Pre-marriage: no place for hearts and flowers

The time leading up to your wedding should be all kittens and roses, if a little stressful. So financially future-proofing your marriage before it’s even begun might not seem like the most romantic of proposals.

The stats suggest divorce rates are falling in the UK, but the Institute for Family Studies still projects that 35% of people getting married today will end up getting divorced. So it makes sense to remove as many stressors as possible before you head off down the aisle. It’s time to financially future-proof your marriage.


Let’s face it, you wouldn’t enter into any other form of contract that would affect your financial position without poring over the Ts and Cs. (Think about mobile phones and insurance.) So why should cohabitation and marriage be any different?

To avoid or limit financial problems after the event, you must take personal responsibility for your financial life from day one.

Think about it: you don’t delegate responsibility for your physical and mental health to anyone else, even if they’re your partner in life. After all, doctors can’t fix everything, and neither can family lawyers.

Equality and transparency

Think about the best marriages that you know. They’re true and lasting partnerships built on equality and transparency. But when one partner feels they’re running the family finances alone, resentment can creep in.

Even worse, one partner can feel the other isn’t being honest and open about finances. None of this happens overnight. Life gets in the way despite our best intentions.

Even the most successful and driven people can end up asking themselves how they got into such a financial mess. If you’re cohabiting, about to get married or are newly-wed, ask yourself if you know:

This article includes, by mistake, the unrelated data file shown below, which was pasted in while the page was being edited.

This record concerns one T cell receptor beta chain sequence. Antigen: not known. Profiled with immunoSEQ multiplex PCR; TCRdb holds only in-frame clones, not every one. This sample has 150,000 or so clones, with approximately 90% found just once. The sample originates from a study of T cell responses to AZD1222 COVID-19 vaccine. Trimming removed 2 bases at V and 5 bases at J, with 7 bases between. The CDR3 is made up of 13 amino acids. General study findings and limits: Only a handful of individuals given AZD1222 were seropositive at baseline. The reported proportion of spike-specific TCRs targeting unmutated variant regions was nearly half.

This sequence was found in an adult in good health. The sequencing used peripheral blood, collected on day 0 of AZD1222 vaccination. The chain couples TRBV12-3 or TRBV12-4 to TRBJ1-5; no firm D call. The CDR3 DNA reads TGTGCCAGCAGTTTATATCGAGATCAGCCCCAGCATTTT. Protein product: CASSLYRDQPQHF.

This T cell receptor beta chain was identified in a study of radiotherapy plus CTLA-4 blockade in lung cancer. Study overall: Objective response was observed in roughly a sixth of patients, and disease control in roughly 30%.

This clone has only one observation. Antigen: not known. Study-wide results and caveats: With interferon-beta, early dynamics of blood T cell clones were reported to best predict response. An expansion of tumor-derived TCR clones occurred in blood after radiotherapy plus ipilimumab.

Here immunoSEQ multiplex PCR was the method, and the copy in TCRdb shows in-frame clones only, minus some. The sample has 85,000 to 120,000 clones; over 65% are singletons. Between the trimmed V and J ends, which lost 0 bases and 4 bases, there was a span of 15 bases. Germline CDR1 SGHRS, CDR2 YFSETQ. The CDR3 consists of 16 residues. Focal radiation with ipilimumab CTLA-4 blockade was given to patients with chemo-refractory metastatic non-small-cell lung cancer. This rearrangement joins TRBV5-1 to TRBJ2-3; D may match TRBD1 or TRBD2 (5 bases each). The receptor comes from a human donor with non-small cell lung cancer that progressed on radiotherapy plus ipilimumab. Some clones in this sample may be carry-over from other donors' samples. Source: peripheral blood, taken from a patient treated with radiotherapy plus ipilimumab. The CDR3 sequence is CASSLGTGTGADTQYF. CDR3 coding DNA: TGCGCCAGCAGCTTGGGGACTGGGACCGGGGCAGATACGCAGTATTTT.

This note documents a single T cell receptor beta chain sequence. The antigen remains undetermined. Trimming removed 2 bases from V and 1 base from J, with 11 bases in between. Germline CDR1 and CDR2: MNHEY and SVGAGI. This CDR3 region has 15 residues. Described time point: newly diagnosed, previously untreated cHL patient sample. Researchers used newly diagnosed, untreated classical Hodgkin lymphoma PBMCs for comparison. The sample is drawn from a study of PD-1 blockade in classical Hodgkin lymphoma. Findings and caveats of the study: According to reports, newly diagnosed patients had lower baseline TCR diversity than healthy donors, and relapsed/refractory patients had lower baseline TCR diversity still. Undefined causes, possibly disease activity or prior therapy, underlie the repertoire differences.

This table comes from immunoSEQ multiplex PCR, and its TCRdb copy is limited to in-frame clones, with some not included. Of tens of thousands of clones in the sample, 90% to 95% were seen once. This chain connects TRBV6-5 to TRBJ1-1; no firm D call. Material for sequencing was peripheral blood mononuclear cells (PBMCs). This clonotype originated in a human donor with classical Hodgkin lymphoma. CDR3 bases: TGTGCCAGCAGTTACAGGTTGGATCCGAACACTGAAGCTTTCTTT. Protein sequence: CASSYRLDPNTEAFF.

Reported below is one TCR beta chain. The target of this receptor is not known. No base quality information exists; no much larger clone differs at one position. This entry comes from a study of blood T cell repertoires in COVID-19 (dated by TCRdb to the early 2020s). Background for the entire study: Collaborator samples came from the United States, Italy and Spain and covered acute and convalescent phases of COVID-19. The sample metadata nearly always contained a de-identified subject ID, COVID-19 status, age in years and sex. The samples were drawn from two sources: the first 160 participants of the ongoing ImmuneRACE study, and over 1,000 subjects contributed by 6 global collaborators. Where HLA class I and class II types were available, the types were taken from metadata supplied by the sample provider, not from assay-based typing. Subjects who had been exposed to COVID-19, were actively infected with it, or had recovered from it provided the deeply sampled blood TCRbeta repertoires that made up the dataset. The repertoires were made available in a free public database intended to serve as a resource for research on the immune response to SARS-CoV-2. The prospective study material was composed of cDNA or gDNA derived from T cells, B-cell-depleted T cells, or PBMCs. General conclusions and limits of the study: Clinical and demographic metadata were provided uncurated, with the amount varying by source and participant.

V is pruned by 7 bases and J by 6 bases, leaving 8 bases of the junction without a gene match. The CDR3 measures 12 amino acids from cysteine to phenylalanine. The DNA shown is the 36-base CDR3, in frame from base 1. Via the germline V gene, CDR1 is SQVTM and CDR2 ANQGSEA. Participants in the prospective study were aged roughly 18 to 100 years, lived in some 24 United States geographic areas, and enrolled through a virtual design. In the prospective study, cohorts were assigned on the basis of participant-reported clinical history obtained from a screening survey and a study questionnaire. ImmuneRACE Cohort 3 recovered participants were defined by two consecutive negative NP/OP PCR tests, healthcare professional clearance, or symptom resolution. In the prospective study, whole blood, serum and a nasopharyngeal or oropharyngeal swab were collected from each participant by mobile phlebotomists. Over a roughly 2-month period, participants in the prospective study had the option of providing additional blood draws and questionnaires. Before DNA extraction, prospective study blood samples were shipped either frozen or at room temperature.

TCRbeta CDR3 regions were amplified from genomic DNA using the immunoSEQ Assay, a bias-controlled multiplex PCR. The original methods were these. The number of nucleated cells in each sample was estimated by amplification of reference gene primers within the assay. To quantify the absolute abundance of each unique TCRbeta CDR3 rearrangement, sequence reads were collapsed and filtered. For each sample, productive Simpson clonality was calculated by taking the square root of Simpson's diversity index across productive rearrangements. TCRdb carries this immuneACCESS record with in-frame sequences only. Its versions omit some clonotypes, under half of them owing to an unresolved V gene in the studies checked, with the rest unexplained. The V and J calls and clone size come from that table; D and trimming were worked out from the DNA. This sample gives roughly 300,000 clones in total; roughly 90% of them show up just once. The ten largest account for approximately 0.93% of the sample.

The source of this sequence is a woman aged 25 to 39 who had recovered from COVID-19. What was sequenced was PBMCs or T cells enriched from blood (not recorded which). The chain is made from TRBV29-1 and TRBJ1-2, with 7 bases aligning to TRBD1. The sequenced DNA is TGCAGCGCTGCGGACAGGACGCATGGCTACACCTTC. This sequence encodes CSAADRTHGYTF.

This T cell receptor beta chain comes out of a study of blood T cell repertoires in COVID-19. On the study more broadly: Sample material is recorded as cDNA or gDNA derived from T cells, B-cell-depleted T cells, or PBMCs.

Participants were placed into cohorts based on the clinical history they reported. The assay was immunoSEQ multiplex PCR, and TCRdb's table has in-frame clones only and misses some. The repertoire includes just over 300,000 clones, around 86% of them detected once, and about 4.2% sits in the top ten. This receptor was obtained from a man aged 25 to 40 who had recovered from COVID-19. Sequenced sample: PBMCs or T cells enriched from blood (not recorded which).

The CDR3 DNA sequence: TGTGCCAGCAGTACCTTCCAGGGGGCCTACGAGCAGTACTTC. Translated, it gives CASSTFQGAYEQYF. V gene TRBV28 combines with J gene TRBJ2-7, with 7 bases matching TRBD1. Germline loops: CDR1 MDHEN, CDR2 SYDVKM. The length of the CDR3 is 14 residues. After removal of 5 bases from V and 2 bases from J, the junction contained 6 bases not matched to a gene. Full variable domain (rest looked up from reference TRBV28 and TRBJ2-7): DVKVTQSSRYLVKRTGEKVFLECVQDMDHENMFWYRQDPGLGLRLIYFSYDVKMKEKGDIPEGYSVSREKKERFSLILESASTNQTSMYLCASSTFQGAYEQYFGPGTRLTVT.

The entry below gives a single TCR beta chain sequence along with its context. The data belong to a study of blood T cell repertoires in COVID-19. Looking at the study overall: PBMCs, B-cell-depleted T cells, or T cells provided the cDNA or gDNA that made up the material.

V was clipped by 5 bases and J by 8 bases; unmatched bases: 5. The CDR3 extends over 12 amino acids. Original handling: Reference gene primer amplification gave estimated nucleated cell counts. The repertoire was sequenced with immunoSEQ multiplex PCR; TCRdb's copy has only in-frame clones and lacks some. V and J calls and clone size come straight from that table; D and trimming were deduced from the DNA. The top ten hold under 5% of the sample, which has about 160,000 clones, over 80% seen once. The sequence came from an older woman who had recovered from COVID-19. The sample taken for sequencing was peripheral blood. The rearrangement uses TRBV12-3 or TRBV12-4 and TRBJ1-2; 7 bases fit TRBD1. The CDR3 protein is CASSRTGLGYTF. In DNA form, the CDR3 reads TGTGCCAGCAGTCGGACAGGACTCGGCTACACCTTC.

• The value of your personal and joint assets
  • Where your assets are and how you can access them
  • The extent of your liabilities and how to meet them
  • How to access bank statements, investment portfolios and pension information, especially if you don’t know what your name is on and you have to ask your ex-partner for account numbers and passwords
  • Whose name is on the bills for the household utilities.

You’d be surprised how few couples can struggle to answer these basic questions. Then one day, after the relationship has broken down, they’re forced to find the answers for the divorce lawyer.

Honest conversations

Why does this happen? The reasons vary, but common trends and themes emerge. An honest conversation with yourself is vital at the outset to avoid the pitfalls.

Maybe you’re that person who finds financial matters boring and confusing. Maybe you couldn’t wait to abdicate all responsibility for such mundane stuff to your partner? Be honest now.

Did you let things slide when your job got really busy or the kids came along? Or did you believe that your partner is ‘just better at that stuff than I am’?


Is your partner secretive? Maybe you’re scared of the possible confrontation that questions and challenges over finances might provoke?

It’s only when you answer questions honestly that you can identify skills, knowledge or communication issues that stop you dealing with problems before they arise. As with health matters, help and advice is available to help you take charge of your financial life.

For an initial FREE consultation on any aspect of family law, call Manders Law on 01245 895 105 or email us here.

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